And so with our picnic in our bicycle baskets, (baguettes ‘tradition’, fresh goats cheese studded with raisins and huge, speckled yellow ‘Pommes Golden’ – completely different to the insipid ‘Golden Delicious’ apples available in the UK ) we set off through the park gates:
Avenue of Lime Trees, Chateau de Versailles
It is a perfect, gently rich moment in the year to see the park and the autumn colours are wonderful – I love the way the leaves gather in pools around the trees.
Autumn colour in the parkland, Château de Versailles
We visit the particularly curious Queen’s Hamlet given by Louis XVI to his Austrian bride Marie-Antoinette in 1783 – a model village based on rustic Normandy vernacular architecture. There are glimpses of the perfect country idyll in the individual buildings framed by neat kitchen gardens enclosed by gates and fences made from chestnut paling (see my post on the garden at the Prieure D’Orsan for really covetable uses of chestnut paling in a kitchen garden), but there is something a little forlorn about the atmosphere of this place.
The ‘Queen’s Hamlet’, Versailles
Rustic buildings with immaculate kitchen gardens, chestnut fencing and glowing autumn woodland behind, The ‘Queen’s Hamlet’, Versailles
In the more relaxed, fiery woodland surrounding the hamlet we sit for a while admiring this fine Malus transitoria – my favourite crab apple – which has a spreading cloud of white blossom in May and in autumn hundreds of tiny yellow fruit which hang like miniature pumpkins from crimson stems.
We cycle away towards Le Grand Trianon – built in 1687 for Louis XIV and described modestly by its architect, Mansart, as ” a little pink marble and porphyry palace with delightful gardens”. The soft pinks and beiges of the palace frames the autumnal woodland beyond perfectly. It is interesting that Napoleon Bonaparte had the palace restored after the Revolution and enjoyed staying there with his wife, Empress Marie-Louise, and that in 1963 Charles de Gaulle had it restored and modernised for use as an official Presidential Residence.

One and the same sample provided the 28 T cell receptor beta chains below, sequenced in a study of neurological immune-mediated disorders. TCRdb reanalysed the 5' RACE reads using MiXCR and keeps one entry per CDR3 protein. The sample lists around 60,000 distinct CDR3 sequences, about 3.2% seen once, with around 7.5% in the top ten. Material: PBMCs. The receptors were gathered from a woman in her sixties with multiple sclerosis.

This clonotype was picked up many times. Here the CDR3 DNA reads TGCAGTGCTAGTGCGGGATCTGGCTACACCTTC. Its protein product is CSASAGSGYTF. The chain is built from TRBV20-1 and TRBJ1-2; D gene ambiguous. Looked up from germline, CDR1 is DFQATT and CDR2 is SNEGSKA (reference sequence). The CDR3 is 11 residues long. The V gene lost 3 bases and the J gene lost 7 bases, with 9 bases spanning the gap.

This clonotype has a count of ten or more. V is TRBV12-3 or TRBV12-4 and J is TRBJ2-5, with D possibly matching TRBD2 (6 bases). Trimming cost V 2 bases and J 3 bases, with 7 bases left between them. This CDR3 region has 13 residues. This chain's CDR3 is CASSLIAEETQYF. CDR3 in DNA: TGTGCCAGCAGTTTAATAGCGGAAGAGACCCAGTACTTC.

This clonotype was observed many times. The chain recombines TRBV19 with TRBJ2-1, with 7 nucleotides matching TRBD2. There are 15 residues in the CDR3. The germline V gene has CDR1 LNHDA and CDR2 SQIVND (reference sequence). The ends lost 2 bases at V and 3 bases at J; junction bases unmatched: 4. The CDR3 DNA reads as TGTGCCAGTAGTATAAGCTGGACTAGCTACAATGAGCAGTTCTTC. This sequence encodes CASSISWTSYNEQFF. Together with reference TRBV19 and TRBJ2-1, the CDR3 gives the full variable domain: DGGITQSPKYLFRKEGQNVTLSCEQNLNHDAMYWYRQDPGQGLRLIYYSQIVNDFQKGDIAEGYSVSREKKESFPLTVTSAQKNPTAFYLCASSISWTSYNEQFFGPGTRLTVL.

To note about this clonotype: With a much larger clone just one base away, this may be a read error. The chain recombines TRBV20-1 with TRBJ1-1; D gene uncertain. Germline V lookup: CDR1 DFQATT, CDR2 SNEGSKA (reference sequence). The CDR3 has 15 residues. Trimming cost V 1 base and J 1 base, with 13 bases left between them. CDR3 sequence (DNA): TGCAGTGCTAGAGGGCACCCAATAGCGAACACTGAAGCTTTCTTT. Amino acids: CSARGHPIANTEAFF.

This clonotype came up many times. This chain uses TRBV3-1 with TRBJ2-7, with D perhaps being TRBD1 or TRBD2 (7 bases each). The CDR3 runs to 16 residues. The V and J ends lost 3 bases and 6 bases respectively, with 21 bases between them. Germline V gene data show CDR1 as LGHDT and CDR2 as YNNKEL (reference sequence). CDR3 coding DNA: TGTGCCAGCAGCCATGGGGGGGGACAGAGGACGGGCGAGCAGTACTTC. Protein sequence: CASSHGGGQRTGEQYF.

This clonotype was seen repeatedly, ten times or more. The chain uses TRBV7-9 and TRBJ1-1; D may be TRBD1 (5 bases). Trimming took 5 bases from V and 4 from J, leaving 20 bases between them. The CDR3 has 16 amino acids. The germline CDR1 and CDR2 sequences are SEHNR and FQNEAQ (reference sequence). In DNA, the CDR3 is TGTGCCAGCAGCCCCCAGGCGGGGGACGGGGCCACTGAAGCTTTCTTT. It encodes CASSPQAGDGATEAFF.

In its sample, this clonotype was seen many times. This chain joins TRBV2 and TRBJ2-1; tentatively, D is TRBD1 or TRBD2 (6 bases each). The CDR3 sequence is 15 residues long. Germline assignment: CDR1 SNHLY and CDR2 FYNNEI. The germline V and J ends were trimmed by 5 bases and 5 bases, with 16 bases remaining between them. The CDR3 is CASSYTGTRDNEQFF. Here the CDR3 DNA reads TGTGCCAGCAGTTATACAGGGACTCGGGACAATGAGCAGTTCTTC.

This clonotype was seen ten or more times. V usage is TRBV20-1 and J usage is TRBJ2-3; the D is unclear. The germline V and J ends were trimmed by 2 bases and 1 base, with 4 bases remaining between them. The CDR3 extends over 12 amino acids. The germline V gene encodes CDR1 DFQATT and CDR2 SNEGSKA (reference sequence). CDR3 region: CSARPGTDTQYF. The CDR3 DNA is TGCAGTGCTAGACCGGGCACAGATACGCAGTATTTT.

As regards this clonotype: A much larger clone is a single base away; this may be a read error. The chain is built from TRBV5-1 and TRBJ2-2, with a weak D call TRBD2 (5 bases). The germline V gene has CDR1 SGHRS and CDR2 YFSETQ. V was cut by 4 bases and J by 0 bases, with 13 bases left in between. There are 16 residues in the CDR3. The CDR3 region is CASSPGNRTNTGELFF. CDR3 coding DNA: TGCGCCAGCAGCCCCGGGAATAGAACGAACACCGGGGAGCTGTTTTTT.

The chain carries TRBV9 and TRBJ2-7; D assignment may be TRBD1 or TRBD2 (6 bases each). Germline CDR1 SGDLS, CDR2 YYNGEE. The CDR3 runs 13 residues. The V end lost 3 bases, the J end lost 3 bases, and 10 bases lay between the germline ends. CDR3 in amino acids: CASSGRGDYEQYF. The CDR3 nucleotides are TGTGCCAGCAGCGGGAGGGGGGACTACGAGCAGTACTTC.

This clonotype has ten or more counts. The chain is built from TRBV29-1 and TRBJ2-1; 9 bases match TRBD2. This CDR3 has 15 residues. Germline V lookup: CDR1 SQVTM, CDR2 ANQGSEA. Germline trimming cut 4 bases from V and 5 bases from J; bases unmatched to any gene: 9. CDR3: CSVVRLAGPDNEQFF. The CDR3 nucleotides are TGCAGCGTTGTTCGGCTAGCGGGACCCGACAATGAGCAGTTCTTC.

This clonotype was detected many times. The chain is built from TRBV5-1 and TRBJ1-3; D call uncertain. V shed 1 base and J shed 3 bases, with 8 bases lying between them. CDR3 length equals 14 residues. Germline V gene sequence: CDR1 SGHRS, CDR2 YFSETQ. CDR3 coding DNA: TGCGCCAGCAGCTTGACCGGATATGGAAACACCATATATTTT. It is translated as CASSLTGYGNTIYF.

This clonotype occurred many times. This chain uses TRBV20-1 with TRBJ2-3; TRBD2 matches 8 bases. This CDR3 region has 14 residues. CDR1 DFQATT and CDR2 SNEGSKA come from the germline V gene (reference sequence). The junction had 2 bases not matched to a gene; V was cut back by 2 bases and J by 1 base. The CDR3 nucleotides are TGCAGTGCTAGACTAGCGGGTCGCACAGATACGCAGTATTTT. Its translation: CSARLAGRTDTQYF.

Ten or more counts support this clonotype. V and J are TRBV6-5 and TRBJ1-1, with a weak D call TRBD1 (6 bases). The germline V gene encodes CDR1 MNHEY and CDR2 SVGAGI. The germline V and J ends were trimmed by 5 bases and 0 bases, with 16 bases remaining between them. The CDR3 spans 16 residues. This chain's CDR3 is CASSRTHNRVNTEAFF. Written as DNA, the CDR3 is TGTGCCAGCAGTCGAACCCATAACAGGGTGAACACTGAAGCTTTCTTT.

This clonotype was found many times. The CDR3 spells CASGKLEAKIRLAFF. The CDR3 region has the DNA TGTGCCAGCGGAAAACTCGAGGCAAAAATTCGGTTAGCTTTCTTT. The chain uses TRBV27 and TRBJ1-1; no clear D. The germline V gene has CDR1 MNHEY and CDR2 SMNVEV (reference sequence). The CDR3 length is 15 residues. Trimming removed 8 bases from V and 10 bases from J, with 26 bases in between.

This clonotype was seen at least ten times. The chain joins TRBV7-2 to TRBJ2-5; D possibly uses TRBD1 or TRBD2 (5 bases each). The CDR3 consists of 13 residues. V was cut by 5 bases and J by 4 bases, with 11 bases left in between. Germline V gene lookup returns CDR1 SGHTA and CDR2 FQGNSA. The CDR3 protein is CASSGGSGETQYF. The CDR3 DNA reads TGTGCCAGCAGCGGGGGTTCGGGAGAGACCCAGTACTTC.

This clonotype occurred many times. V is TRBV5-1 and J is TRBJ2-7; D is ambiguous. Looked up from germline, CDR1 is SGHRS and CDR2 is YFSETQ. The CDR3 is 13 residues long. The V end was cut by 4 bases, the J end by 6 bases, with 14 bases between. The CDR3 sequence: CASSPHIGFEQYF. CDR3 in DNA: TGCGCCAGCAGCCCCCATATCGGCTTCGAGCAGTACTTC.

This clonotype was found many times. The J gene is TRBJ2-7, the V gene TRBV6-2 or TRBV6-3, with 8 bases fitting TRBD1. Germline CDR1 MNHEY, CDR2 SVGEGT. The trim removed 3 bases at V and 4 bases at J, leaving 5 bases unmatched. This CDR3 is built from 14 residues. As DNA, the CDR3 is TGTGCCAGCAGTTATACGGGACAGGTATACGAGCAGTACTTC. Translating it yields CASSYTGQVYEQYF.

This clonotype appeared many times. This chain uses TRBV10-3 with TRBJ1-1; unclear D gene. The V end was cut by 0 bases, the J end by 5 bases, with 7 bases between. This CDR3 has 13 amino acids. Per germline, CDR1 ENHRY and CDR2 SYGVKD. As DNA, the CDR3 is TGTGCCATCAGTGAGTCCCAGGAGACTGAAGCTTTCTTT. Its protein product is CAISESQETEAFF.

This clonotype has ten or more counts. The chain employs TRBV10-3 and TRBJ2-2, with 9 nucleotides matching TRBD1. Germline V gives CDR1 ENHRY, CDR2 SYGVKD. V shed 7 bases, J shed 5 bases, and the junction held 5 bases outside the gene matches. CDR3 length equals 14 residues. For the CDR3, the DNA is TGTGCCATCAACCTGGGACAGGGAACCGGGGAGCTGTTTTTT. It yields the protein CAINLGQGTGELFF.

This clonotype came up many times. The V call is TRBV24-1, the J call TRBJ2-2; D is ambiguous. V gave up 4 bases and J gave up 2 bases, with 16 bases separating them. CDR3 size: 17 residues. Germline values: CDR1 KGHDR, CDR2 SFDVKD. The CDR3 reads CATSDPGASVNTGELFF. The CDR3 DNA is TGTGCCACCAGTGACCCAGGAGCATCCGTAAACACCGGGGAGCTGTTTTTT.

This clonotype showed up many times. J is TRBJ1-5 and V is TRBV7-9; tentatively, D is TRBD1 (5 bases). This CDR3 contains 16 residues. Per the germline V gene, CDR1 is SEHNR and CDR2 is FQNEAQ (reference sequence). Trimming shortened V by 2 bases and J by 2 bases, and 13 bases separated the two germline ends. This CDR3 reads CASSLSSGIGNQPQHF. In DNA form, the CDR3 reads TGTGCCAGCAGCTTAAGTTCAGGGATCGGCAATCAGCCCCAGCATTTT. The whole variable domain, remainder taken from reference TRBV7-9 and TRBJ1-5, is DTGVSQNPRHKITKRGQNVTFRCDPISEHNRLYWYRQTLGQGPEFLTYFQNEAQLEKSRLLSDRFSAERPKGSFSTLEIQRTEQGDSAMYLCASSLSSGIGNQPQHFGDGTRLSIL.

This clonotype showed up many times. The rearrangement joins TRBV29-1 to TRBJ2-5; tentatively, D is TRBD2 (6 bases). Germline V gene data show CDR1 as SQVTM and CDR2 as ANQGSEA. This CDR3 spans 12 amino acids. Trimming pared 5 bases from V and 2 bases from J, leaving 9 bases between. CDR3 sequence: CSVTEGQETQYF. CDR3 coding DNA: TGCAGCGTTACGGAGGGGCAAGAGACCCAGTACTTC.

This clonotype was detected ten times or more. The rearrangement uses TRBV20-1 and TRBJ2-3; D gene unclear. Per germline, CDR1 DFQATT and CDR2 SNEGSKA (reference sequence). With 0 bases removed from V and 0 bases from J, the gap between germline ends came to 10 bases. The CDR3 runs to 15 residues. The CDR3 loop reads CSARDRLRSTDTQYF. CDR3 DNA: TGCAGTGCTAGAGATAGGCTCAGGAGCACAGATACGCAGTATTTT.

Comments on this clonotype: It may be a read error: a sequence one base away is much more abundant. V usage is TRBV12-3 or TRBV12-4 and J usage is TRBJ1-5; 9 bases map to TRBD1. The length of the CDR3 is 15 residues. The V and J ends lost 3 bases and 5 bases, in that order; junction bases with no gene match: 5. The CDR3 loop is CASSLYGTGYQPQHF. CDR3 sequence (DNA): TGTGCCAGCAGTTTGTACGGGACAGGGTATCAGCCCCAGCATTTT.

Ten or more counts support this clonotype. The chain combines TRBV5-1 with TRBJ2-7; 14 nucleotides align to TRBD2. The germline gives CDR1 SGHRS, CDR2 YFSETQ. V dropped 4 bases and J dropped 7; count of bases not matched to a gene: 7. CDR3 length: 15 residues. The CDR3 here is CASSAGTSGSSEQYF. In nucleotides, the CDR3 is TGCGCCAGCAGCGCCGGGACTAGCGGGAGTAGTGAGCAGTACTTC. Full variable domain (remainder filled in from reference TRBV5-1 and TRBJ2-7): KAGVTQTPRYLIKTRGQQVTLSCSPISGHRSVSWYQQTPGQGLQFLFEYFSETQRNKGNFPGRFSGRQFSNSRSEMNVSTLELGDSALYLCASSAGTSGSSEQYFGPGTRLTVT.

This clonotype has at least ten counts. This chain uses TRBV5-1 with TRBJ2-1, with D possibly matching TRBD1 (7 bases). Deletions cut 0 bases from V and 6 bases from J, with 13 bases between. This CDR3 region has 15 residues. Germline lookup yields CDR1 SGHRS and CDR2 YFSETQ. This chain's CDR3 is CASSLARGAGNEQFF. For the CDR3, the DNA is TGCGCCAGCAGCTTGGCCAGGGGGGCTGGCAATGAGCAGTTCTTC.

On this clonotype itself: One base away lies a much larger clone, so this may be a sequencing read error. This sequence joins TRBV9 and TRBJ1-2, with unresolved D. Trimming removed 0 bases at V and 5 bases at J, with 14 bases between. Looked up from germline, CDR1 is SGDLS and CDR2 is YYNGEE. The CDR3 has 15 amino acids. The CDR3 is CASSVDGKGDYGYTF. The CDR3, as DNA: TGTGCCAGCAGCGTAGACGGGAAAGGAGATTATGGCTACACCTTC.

The pink and beige arches of the Grand Trianon provide a perfect frame for the autumnal woodland beyond.
The regimented avenues of fastigiate hornbeam opposite the Grand Trianon are exhilarating in the richness of their gold leaves and the soaring precision of the way they are so grandly ordered.
Elegant avenues of fastigiate hornbeam
We cycle five or so kilometres around the Grand Canal and picnic at the far end enjoying the late afternoon sun lighting up battalion after battalion of impeccable lime tree:
Regiments of lime trees around the Grand Canal, Versailles catching the light
Inside the Palace itself it is a crazy international tourist bunfight, everyone wanting a piece of the dazzling Hall of Mirrors and the King and Queen’s ‘Grand Apartments’. We have something else to catch before dusk so we hurtle through. I stop for a moment amongst the bustle to admire the brilliant succession of jewel-like colour in the rooms I am walking through. It would be wonderful to design a contemporary formal garden inspired by this intensity of colour – with a blue garden room, behind which is a garden of brightest green, and behind that perhaps a red garden and then a magenta garden …